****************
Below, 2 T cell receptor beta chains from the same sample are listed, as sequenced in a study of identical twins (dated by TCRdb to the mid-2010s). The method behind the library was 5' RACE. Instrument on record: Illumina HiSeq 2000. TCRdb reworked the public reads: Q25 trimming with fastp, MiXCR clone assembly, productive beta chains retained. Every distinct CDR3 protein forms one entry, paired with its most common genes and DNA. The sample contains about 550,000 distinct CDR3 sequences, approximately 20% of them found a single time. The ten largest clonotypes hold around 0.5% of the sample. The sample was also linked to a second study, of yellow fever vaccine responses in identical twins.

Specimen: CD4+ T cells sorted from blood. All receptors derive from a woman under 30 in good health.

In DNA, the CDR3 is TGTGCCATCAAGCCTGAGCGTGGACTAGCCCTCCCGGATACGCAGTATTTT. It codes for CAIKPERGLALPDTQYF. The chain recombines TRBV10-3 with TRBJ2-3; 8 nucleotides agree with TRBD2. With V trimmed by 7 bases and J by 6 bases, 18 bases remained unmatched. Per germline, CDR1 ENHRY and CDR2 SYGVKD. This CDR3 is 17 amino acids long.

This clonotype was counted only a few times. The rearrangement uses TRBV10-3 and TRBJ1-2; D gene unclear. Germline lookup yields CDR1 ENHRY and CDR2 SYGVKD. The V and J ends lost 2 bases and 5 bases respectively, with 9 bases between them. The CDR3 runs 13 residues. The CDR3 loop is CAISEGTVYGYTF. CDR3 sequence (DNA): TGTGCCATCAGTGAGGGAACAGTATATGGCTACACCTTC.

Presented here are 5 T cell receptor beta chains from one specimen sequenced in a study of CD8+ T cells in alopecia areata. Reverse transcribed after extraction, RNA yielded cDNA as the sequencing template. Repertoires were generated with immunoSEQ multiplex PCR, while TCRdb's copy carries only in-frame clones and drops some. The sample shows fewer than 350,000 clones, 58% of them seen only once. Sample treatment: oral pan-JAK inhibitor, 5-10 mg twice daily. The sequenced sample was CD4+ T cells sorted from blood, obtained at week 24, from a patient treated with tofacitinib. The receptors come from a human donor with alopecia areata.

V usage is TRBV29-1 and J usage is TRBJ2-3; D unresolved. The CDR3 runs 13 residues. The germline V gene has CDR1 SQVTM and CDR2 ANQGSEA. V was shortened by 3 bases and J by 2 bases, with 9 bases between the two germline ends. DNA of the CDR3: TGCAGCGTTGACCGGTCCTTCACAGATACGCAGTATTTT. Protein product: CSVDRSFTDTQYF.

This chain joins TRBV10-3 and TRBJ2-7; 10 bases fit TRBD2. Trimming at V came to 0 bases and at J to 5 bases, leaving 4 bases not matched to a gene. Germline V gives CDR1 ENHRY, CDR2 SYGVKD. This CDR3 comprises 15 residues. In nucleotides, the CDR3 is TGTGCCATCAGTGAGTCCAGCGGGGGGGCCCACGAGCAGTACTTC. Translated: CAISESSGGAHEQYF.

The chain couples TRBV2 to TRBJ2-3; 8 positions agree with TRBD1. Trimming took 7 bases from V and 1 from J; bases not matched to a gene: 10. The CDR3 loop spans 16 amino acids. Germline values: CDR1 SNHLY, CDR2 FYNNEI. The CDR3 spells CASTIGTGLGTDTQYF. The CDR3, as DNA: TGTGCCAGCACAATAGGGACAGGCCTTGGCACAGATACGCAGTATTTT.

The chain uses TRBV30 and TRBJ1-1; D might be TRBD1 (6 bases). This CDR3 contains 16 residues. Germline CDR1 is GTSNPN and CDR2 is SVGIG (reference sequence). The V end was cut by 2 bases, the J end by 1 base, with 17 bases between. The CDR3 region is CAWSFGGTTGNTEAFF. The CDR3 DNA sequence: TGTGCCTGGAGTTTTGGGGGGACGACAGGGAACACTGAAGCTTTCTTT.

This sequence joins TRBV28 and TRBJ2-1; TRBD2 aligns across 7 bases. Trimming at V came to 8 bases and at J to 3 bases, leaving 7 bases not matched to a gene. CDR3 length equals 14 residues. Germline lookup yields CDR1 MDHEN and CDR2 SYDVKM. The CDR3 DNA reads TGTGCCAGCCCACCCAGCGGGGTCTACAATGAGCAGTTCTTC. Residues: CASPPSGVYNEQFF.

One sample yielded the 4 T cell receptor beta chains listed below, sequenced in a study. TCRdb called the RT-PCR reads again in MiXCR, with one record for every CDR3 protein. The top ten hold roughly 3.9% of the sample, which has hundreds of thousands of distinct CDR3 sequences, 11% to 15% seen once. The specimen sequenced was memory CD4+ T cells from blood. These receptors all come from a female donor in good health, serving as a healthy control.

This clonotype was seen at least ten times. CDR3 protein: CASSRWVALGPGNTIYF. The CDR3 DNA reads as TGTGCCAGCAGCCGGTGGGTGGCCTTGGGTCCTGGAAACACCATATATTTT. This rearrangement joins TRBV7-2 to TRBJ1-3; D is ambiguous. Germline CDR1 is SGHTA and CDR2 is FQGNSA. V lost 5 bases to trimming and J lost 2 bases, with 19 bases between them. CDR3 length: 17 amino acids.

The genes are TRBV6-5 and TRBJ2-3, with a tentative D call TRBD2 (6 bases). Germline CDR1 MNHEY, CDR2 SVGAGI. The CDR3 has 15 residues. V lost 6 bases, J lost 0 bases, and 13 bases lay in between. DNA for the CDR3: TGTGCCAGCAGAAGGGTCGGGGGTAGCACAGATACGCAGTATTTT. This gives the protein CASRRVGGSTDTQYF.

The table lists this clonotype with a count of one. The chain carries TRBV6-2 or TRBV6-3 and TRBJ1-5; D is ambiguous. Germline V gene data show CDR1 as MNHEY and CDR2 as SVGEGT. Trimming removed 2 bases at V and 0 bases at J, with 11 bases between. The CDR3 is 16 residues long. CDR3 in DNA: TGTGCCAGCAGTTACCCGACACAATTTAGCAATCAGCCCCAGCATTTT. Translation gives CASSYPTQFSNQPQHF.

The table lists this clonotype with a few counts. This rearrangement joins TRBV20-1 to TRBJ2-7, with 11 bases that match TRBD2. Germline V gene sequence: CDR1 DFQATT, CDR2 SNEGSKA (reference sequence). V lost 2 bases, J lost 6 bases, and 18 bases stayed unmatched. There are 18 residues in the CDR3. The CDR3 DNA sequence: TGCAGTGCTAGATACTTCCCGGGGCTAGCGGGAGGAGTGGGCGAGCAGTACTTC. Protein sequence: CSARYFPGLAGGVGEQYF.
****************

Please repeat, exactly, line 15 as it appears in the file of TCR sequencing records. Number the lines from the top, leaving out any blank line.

The table lists this clonotype with a few counts. This rearrangement joins TRBV20-1 to TRBJ2-7, with 11 bases that match TRBD2. Germline V gene sequence: CDR1 DFQATT, CDR2 SNEGSKA (reference sequence). V lost 2 bases, J lost 6 bases, and 18 bases stayed unmatched. There are 18 residues in the CDR3. The CDR3 DNA sequence: TGCAGTGCTAGATACTTCCCGGGGCTAGCGGGAGGAGTGGGCGAGCAGTACTTC. Protein sequence: CSARYFPGLAGGVGEQYF.